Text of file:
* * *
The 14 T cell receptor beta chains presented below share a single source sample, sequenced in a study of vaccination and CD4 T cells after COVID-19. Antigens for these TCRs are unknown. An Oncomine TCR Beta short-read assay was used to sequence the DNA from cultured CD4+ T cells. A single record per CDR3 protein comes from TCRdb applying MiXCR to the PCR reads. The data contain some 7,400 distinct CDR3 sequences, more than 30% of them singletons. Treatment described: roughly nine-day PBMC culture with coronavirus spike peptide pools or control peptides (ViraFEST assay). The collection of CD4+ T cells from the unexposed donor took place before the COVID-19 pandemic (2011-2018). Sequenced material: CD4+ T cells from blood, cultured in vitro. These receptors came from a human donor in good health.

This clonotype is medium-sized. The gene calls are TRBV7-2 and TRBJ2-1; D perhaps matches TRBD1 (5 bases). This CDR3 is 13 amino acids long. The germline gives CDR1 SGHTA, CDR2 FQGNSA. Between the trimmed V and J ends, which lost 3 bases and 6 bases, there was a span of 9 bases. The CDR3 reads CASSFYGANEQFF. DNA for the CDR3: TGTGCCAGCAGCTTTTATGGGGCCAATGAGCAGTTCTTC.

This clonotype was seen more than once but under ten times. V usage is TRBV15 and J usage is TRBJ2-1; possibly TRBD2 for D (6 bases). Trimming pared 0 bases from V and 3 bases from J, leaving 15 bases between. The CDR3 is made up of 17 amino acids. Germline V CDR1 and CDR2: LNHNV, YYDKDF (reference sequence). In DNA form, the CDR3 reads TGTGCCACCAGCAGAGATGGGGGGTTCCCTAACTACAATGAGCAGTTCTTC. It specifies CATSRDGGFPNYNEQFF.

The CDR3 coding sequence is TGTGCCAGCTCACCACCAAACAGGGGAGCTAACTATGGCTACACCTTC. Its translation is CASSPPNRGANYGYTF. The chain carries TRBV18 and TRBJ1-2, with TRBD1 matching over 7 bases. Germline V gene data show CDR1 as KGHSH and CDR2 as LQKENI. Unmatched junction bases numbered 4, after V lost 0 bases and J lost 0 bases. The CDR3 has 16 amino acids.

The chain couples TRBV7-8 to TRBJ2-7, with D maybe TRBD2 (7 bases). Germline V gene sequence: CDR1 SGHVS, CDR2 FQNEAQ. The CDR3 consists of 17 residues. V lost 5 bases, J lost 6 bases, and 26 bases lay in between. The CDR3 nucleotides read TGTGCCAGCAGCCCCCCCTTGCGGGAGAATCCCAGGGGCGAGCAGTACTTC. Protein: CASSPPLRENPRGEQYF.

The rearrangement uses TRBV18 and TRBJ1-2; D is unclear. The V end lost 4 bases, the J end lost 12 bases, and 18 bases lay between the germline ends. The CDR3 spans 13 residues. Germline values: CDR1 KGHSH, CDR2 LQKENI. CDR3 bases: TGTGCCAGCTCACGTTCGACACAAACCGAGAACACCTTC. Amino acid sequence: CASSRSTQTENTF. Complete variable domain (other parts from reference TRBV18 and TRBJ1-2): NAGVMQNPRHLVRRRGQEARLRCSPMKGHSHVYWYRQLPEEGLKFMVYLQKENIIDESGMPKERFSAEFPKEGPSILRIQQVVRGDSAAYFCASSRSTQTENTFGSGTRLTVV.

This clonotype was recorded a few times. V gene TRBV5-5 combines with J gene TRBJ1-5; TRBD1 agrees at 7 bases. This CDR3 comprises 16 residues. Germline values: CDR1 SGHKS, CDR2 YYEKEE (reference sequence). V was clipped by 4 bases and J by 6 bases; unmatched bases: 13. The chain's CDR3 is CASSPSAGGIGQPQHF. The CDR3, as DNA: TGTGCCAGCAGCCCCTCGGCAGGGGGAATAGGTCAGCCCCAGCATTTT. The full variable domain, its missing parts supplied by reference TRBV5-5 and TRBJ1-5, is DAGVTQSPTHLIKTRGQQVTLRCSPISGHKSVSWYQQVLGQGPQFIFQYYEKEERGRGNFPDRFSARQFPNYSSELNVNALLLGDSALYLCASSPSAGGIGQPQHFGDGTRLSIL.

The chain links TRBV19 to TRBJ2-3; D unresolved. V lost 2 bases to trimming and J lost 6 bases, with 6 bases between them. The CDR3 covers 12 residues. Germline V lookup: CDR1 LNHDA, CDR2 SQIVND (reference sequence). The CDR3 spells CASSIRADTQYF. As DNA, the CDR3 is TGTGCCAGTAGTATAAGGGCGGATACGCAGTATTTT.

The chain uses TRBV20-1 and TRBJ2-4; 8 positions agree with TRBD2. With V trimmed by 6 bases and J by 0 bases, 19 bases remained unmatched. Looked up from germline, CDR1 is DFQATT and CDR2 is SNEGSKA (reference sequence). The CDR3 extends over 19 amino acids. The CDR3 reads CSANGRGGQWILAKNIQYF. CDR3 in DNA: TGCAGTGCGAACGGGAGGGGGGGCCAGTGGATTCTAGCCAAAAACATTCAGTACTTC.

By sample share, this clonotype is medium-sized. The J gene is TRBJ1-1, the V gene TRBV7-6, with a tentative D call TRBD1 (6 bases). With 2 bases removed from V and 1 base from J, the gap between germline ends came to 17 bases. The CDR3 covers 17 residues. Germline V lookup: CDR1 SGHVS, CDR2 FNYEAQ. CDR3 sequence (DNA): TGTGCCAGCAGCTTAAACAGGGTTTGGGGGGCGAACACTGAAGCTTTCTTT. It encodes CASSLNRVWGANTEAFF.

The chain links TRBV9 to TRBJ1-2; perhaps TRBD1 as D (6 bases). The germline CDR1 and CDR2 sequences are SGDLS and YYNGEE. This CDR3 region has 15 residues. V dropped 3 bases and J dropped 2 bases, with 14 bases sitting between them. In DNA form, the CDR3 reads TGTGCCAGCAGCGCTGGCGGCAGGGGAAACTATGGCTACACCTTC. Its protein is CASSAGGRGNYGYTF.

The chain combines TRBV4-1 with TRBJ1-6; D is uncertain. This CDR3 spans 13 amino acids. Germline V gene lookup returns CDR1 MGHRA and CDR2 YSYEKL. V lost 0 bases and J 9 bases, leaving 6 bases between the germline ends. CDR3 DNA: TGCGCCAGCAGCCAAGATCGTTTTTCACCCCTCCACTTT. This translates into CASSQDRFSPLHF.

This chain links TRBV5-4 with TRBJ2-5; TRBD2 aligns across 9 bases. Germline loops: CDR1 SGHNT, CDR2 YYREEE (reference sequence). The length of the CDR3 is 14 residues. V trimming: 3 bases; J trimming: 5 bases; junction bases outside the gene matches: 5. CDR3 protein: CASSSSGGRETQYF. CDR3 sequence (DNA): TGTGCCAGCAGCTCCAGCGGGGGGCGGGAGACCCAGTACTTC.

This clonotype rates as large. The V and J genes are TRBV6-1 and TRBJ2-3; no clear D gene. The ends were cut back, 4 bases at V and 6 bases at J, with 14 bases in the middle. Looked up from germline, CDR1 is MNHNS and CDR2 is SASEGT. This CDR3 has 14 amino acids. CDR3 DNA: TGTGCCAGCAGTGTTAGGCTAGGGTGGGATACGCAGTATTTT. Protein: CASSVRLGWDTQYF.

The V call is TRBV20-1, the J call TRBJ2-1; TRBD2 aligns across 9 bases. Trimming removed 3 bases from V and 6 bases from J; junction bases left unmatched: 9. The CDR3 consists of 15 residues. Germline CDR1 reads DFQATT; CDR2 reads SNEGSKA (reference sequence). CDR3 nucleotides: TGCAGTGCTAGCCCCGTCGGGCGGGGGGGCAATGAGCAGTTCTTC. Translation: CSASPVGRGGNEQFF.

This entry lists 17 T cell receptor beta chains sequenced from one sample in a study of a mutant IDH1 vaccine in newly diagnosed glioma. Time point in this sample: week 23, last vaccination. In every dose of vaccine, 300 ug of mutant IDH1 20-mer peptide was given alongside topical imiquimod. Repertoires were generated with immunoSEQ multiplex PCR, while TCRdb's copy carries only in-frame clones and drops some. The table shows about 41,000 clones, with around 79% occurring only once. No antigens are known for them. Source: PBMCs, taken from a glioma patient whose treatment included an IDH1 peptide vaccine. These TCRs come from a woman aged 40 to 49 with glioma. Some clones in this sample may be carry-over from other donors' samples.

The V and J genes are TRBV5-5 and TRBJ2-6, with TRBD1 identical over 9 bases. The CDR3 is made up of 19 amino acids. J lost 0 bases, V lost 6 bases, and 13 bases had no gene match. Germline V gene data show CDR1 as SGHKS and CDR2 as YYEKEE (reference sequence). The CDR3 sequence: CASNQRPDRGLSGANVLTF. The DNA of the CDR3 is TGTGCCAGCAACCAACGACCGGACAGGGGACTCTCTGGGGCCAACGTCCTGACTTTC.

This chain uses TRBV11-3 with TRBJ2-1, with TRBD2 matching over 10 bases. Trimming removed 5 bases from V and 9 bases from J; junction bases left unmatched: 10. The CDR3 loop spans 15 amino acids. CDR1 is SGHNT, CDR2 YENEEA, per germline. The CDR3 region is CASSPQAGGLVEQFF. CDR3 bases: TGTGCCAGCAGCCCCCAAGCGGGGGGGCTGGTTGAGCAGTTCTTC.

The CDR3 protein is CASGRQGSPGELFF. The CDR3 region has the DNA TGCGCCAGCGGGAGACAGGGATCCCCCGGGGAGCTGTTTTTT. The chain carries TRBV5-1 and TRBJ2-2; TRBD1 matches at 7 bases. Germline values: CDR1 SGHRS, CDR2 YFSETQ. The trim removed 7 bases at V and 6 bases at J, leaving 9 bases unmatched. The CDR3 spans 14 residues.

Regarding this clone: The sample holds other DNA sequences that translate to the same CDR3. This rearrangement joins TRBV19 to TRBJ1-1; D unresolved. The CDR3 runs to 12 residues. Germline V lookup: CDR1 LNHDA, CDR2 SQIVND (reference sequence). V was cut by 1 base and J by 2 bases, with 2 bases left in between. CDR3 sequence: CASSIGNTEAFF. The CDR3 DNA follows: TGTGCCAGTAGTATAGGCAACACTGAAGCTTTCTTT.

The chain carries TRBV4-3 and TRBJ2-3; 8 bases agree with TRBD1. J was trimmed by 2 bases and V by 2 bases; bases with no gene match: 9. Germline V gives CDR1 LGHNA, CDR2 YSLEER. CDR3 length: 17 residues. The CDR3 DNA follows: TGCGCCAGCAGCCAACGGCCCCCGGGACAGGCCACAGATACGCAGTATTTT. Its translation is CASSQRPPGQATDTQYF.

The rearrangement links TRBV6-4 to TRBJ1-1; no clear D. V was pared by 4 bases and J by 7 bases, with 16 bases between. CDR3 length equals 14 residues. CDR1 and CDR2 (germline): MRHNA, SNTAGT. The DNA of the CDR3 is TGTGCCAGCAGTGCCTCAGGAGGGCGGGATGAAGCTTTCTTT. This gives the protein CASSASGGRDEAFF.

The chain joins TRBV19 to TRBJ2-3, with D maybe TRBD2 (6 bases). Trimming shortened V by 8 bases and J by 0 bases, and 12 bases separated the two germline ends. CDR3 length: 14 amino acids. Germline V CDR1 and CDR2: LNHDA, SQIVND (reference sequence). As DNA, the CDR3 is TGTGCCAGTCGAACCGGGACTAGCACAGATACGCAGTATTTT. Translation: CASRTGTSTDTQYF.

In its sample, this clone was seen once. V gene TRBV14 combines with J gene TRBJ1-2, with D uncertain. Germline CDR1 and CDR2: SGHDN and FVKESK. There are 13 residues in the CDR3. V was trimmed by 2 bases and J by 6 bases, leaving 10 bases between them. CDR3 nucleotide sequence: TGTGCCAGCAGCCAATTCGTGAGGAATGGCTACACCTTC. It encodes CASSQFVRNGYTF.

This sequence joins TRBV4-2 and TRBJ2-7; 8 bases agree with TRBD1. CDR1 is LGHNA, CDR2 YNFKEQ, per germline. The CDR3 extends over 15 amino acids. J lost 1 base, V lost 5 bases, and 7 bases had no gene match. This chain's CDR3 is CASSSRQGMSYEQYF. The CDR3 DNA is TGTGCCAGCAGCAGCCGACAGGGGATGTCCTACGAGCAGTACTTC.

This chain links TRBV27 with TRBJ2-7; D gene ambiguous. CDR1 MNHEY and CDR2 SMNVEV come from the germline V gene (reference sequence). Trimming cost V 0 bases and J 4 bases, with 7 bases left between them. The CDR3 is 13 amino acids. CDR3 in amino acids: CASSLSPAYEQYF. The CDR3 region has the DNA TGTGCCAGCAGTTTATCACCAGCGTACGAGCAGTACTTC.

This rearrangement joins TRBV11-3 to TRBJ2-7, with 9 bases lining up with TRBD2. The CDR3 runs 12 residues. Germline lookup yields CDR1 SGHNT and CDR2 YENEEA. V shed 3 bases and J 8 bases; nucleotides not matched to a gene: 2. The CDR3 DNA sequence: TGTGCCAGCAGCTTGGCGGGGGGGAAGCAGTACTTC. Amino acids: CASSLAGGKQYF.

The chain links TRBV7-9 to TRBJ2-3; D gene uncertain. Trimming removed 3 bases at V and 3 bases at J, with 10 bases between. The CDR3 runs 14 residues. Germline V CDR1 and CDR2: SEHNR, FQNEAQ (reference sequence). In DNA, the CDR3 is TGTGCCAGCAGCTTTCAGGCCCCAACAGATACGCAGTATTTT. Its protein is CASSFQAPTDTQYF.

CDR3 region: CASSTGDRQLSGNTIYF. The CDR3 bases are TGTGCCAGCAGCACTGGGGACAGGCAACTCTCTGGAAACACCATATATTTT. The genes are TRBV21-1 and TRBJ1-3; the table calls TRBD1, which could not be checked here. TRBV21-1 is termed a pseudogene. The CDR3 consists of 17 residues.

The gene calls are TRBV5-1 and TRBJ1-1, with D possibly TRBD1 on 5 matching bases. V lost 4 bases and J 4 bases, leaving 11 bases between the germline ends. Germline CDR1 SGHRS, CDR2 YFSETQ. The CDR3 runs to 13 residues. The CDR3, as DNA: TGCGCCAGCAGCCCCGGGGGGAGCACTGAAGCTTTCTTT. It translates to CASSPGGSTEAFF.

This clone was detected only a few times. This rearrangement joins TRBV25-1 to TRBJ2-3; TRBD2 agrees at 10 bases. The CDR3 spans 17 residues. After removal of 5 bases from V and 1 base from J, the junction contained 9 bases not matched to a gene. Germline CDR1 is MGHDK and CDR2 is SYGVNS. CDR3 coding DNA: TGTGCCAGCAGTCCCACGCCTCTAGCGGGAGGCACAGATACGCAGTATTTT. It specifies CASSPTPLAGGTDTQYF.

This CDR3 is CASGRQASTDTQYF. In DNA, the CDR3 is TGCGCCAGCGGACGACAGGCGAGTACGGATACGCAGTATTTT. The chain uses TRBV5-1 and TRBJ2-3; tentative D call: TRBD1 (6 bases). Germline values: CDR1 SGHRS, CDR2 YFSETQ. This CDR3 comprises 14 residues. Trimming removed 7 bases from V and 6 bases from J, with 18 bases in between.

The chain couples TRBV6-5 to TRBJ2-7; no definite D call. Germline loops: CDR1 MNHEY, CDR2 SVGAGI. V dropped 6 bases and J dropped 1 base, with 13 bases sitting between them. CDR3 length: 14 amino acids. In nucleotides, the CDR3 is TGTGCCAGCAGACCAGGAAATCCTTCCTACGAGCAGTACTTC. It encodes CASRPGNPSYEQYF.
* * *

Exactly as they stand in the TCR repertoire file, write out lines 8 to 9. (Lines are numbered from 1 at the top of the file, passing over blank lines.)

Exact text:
The chain links TRBV19 to TRBJ2-3; D unresolved. V lost 2 bases to trimming and J lost 6 bases, with 6 bases between them. The CDR3 covers 12 residues. Germline V lookup: CDR1 LNHDA, CDR2 SQIVND (reference sequence). The CDR3 spells CASSIRADTQYF. As DNA, the CDR3 is TGTGCCAGTAGTATAAGGGCGGATACGCAGTATTTT.

The chain uses TRBV20-1 and TRBJ2-4; 8 positions agree with TRBD2. With V trimmed by 6 bases and J by 0 bases, 19 bases remained unmatched. Looked up from germline, CDR1 is DFQATT and CDR2 is SNEGSKA (reference sequence). The CDR3 extends over 19 amino acids. The CDR3 reads CSANGRGGQWILAKNIQYF. CDR3 in DNA: TGCAGTGCGAACGGGAGGGGGGGCCAGTGGATTCTAGCCAAAAACATTCAGTACTTC.